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Free eBook: How Design Thinking Is Transforming The Learning Experience

Learn how you can implement the five phases of design thinking into your training design to create truly impactful learning. This eBook which I discuss in this article dives right into the subject matter.

This post was first published on eLearning Industry.

Theories And Models Behind Instructional And Visual Design Strategies

Have you ever wondered why you were advised to use active voice or to follow minimalism? Did you ever think about why you have to follow such guidelines? We intuitively know that these are the right things to do, but it helps to understand the theoretical framework that supports the right things.

This post was first published on eLearning Industry.

Do You Storyboard Your E-Learning Courses?

e-learning storyboards

A couple of weeks ago, David posted a challenge where community members were asked to share their storyboard templates. As you can see, there were quite a few different storyboard templates shared for downloads. There are also additional free storyboards in the community downloads section.

What I found interesting was some of the conversation about storyboards. There are quite a few who don’t use formal storyboards. Instead they just build everything from inside their authoring tool.

Why There’s No Need for a Storyboard

Years ago when I first started working with e-learning, storyboards were really important. That’s mostly because it wasn’t just me working on the course.

The storyboard was how we determined how to construct the screen layouts and user interface. We determined where things were placed, how they animated, and what supporting media was required. Because more than one person worked on the course, the storyboard was really critical to communicate on the project design.

On top of that, working with customers and getting them to “see” what we were building was a challenge because it wasn’t as easy and quick to prototype the courses back then. Thus, we used the storyboard to walk through the course design with out clients.

This helped them understand what we were going to produce and get their agreement. It was also an easy way to show what other assets were required and the extra production required to deliver the course.

Rapid E-Learning Changed Things

A lot of this changed when we shifted from custom development in Flash and Authorware to Articulate Studio and PowerPoint. PowerPoint let me add all of the assets (or placeholders) and build animations quickly. Because I could prototype quickly in PowerPoint, I found I spent a lot less time working with formal storyboards. I suspect that’s common for many of you as well.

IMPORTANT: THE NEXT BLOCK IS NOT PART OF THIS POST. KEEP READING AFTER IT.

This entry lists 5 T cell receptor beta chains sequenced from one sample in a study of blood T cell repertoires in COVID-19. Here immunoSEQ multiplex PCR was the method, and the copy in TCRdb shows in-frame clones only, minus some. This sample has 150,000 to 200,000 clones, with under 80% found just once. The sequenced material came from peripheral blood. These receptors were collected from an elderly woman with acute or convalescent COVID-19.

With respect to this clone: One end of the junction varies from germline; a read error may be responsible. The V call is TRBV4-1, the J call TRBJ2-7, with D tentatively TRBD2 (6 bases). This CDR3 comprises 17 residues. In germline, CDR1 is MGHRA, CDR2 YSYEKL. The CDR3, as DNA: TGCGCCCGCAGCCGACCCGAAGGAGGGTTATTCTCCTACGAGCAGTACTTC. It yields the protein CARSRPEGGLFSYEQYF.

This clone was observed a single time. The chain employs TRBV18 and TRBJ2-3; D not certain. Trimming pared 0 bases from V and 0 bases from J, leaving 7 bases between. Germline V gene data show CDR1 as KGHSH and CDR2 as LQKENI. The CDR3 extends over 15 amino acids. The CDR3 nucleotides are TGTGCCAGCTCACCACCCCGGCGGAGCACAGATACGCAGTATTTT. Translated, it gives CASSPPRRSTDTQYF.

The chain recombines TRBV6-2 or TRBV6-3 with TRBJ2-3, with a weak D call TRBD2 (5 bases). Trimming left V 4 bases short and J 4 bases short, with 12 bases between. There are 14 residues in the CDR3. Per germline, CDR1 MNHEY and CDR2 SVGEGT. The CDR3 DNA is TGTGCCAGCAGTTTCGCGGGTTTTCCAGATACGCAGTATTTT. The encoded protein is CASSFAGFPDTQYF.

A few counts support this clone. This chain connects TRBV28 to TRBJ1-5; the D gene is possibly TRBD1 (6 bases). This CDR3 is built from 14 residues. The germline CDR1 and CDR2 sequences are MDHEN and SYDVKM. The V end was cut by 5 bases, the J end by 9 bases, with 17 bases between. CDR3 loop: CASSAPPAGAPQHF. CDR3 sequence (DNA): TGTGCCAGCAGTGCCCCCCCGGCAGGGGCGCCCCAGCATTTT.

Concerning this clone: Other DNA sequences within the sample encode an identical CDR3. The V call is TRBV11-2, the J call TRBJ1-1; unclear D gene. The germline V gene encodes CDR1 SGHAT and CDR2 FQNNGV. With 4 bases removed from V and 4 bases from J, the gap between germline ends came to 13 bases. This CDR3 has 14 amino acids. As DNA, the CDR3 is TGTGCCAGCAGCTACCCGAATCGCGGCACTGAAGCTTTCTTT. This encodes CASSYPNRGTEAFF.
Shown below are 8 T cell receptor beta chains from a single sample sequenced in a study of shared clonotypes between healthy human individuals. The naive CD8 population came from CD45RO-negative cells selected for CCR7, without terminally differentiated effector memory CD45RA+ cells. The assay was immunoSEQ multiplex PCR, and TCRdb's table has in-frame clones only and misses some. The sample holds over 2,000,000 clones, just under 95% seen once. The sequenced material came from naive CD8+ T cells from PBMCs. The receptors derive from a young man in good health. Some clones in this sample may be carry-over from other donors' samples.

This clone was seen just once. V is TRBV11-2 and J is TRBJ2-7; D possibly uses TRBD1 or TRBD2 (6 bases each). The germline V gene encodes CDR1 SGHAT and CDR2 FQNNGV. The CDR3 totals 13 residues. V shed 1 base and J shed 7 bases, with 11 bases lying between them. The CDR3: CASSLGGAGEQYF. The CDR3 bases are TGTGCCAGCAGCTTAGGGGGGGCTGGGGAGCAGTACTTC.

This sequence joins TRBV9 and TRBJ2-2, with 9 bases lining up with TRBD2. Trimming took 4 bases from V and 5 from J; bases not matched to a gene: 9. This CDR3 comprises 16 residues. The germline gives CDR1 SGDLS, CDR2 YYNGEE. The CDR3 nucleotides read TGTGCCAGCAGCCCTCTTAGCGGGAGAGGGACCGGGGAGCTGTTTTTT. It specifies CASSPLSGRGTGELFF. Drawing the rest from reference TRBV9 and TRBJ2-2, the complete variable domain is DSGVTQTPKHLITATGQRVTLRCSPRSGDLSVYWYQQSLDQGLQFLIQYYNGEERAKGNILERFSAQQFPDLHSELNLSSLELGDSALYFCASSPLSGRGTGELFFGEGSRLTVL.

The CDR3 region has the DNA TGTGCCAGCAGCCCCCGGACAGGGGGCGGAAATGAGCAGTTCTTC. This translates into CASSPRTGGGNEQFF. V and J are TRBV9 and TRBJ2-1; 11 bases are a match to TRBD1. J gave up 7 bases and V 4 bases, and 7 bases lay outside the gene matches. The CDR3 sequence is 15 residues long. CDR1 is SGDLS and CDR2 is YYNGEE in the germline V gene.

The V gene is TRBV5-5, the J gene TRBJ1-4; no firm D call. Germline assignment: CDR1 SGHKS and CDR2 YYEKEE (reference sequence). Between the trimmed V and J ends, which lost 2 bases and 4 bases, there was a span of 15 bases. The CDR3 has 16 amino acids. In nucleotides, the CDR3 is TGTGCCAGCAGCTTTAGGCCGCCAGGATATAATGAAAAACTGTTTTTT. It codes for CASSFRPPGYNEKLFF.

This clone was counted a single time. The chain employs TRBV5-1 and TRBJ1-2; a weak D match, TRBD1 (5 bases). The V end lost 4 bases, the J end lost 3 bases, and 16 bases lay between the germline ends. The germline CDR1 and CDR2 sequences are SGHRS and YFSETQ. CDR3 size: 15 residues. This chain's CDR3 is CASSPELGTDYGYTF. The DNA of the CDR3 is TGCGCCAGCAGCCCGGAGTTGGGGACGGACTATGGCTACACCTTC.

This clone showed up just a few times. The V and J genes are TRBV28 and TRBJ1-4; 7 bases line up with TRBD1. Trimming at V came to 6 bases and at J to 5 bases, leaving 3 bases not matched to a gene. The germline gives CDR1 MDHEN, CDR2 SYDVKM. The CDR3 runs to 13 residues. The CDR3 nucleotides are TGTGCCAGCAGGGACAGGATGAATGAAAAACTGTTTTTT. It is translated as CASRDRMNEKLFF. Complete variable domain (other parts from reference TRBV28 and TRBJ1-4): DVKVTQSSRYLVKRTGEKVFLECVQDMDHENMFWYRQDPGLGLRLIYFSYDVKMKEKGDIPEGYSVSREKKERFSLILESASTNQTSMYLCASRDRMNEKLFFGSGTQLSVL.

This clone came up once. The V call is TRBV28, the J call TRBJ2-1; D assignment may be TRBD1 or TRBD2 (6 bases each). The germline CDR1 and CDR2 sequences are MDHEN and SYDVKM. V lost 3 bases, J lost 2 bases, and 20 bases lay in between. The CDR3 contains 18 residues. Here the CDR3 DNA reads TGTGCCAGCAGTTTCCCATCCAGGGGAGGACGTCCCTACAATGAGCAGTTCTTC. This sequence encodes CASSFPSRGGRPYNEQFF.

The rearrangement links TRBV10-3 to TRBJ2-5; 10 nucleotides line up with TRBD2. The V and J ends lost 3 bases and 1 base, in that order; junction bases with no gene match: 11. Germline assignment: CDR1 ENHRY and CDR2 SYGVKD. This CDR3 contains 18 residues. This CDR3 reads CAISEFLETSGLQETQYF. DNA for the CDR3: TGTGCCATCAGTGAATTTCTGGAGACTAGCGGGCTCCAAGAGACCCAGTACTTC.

And it’s only easier with Storyline because there’s so much more interactive capability and one could build a quick prototype faster than it probably takes to complete a formal storyboard.

If you’re a team of one doing most of the production yourself, then a formal storyboard is less likely. Essentially, the prototype course really is a storyboard. It’s just in the authoring tool and not a separate document.

When a Storyboard Makes Sense

Throwing a bunch of slides and quiz together and calling it a course is one thing. In that world, what does a storyboard solve? However, when you start to build more complex learning experiences, you need to be more intentional about what you design. That requires a lot more planning. And most likely there’s a lot more media production.

In those cases, working with a storyboard helps you properly plan the course structure as well as the required content and media.

Also, when working with a clients (especially paying clients) it’s important to show them you’re organized. And a storyboard helps you walk through the project requirements before spending a lot of time prototyping and working on more time-consuming interactions.

There’s obviously a lot more that can be said about storyboarding. I find that people who’ve been in the industry a while, use storyboards more often than not. But people who’ve joined the industry over the past three years or so, don’t rely on them as much. Which makes sense, because the tools are so much easier to use.

I’m curious. Do you storyboard your courses? If so, how are you doing it? If not, why not?

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Want to learn more? Check out these articles and free resources in the community.

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9 Simulation Training Best Practices L&D Professionals Need to Know

Are you thinking about developing a training simulation for your organization's employees? In this article, I share some simulation training best practices from the L&D community to help you efficiently utilize this learning tool and ensure effective delivery.

This post was first published on eLearning Industry.